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Has anyone tried using NGK CR8EIX Iridium spark plugs? I believe they are the iridium equivalent to the stock NGK CR8E spark plugs that are for the Ninja 300 with a similar heat range. Has anyone used them and if so, have you found better performance/economy with them or no difference at all? I use 98 RON fuel and am thinking of trying them.
 

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I haven't used these Plugs in my Ninja 300. But there would be very little performance gain, if any, from these. Iridium plugs are designed for longevity as Iridium is a very hard metal, so it wears very slowly. Iridium isn't as conductive to electricity as Copper. So if you are looking for a hotter spark/ harder hitting spark. Move to either Silver (The best conductor of electricity, also the most expensive) or Copper (The 2nd Best and most affordable) Plugs. The downside of Silver or Copper plugs is that they wear down significantly faster than Iridium plugs. Copper plugs offer the best performance and price. Even Silver/Copper plugs would probably only yield you anywhere from 1-5 HP gains and possibly better fuel mileage because of the harder hitting spark, creating a more complete combustion of gases, which creates more energy.

Edit: After doing some research on the stock ones, the stock plugs are Nickel. Which is a worse conductor than Iridium, so you may notice a slight performance bump. But Silver or Copper is gonna give you your most bang for your buck.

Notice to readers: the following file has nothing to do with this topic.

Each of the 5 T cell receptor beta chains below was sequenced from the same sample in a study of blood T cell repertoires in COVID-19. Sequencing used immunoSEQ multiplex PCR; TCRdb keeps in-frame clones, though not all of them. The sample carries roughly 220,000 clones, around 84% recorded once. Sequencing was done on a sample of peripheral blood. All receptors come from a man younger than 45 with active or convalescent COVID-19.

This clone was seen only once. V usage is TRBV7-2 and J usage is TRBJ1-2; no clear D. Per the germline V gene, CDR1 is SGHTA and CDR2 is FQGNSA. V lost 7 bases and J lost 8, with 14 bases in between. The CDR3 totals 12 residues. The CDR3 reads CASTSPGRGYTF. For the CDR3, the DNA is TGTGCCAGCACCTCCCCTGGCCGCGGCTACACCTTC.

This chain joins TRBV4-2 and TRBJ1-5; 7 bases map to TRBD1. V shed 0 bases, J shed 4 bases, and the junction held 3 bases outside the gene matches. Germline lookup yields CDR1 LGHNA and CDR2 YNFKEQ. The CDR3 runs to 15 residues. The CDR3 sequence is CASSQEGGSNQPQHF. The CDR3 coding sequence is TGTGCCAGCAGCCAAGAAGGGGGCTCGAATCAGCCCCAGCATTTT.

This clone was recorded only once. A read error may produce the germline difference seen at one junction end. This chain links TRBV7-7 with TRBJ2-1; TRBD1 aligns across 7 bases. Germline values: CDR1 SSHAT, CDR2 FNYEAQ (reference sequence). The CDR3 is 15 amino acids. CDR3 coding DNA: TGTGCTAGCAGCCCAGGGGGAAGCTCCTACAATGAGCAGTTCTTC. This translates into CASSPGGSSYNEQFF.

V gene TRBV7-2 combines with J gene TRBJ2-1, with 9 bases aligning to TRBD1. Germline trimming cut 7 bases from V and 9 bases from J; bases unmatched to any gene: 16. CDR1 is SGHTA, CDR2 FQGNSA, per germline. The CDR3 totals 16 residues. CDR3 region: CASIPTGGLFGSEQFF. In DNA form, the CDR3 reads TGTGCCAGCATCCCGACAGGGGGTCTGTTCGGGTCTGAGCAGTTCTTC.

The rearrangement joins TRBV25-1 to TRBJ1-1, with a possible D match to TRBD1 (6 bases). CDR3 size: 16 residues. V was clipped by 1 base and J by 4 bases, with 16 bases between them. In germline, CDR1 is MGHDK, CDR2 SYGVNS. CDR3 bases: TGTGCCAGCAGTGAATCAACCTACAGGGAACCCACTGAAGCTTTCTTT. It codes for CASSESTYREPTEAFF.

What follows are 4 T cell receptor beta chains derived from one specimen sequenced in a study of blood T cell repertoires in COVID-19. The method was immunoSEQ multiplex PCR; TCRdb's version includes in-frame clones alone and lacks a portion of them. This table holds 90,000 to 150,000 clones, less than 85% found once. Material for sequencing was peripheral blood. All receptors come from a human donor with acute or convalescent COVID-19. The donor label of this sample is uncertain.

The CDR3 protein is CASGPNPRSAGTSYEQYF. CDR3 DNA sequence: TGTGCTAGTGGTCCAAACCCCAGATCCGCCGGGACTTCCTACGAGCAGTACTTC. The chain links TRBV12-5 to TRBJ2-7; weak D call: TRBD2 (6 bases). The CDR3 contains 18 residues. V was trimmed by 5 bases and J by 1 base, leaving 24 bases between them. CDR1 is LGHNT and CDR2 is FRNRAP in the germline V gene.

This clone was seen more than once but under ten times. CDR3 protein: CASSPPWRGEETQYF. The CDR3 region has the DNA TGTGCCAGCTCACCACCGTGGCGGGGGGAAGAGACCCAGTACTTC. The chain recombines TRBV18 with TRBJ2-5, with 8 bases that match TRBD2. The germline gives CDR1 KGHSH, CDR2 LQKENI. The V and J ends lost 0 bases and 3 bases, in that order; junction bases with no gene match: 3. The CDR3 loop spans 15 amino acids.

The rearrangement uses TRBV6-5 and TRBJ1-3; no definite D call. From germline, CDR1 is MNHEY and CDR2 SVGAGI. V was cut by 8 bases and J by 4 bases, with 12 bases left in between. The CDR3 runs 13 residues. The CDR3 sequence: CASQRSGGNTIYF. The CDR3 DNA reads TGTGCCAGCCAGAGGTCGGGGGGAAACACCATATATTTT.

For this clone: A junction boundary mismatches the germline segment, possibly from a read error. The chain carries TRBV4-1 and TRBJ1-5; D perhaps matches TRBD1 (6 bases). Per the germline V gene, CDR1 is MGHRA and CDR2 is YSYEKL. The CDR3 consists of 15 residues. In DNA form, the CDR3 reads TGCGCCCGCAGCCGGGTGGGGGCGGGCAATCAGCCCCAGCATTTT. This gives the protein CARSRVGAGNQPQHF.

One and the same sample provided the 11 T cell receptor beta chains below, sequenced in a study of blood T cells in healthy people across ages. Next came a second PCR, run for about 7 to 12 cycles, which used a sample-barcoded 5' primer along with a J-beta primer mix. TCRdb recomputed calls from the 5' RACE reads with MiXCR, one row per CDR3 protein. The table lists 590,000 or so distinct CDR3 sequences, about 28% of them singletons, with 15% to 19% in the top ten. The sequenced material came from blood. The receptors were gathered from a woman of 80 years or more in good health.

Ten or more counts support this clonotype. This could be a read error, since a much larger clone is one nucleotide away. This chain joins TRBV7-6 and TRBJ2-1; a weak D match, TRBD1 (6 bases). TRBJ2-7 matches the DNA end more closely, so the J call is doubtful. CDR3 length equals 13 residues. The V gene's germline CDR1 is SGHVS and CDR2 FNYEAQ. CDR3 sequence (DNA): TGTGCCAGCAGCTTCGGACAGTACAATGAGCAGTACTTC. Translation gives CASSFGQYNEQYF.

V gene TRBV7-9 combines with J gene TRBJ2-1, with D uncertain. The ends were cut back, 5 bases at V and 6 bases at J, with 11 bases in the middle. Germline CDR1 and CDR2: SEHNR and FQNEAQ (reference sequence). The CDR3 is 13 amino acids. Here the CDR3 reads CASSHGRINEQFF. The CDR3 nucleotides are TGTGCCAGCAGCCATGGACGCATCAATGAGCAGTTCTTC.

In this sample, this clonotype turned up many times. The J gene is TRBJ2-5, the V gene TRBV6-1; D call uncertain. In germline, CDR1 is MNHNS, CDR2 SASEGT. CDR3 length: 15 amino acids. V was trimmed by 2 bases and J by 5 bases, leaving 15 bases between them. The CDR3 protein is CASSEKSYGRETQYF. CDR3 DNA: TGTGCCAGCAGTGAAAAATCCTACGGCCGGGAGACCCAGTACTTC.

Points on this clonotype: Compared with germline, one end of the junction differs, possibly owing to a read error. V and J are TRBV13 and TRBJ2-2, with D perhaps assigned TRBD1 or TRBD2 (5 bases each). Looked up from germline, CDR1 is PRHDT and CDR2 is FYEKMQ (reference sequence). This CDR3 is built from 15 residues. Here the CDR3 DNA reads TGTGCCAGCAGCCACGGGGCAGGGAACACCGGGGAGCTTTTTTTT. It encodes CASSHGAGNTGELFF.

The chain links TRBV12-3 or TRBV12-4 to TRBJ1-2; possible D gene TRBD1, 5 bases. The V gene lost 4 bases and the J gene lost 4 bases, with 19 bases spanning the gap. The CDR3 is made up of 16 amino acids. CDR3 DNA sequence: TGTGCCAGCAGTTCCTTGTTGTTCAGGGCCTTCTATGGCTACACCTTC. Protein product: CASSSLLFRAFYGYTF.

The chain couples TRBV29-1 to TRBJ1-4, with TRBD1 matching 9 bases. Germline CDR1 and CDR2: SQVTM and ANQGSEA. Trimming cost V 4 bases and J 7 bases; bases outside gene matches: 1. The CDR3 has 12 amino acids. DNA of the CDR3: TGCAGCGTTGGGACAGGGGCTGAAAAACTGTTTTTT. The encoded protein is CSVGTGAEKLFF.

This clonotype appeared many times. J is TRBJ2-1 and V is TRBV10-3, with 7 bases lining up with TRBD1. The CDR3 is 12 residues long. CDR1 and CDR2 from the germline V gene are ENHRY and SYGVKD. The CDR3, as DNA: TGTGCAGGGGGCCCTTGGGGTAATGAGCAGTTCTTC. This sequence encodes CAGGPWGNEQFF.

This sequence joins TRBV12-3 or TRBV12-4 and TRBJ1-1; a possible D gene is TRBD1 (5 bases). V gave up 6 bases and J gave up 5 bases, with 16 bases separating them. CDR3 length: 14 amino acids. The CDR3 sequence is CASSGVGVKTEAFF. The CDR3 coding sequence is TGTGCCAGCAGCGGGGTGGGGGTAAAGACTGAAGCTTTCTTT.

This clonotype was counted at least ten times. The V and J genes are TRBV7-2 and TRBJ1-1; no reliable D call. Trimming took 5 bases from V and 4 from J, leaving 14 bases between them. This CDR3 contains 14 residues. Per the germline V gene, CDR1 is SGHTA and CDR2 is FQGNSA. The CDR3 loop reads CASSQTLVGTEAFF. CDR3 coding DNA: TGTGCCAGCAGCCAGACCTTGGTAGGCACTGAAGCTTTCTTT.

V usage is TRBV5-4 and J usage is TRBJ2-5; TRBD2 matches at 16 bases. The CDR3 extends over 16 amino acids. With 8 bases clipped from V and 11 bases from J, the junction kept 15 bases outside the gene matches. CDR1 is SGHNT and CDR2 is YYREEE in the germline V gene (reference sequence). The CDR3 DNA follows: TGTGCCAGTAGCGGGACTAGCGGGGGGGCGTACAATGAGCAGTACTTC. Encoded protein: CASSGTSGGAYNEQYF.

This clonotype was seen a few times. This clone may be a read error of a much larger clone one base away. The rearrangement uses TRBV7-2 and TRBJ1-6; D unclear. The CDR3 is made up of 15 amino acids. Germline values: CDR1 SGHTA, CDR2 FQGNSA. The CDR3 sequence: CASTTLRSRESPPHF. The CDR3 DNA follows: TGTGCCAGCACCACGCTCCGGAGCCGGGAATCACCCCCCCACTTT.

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Does Kawasaki recommend 98 fuel for the Ninja 300? If it's not recommended there would be nothing to gain to justify the added expense.
 

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Discussion Starter #7
Does Kawasaki recommend 98 fuel for the Ninja 300? If it's not recommended there would be nothing to gain to justify the added expense.
On page 52 of the manual, they say that if "pinging" or "knocking" occurs, to use a fuel of a higher octane rating. The minimum rating is 91 but they say we can use a higher rating. I check with Fuel Watch to see when prices are cheap and then fuel up. I often don't pay that much more to get a better quality of fuel - especially for filling up a motorcycle.
 

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"High end" spark plugs are right up there with headlight fluid.
did you know if you put blinker fluid in your headlight you can have a headlight modulator on the cheap!

buy your blinker fluid here

http://kalecoauto.com/index.php?main_page=product_info&cPath=9&products_id=22

and if you need a heater for it, talk to Rekognize one of our members in Canada, he has one on his 300!:cool:
he has a post about fitting heated grips & he mentions the blinker fluid heater in there!
 

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Discussion Starter #10
did you know if you put blinker fluid in your headlight you can have a headlight modulator on the cheap!

buy your blinker fluid here

http://kalecoauto.com/index.php?main_page=product_info&cPath=9&products_id=22

and if you need a heater for it, talk to Rekognize one of our members in Canada, he has one on his 300!:cool: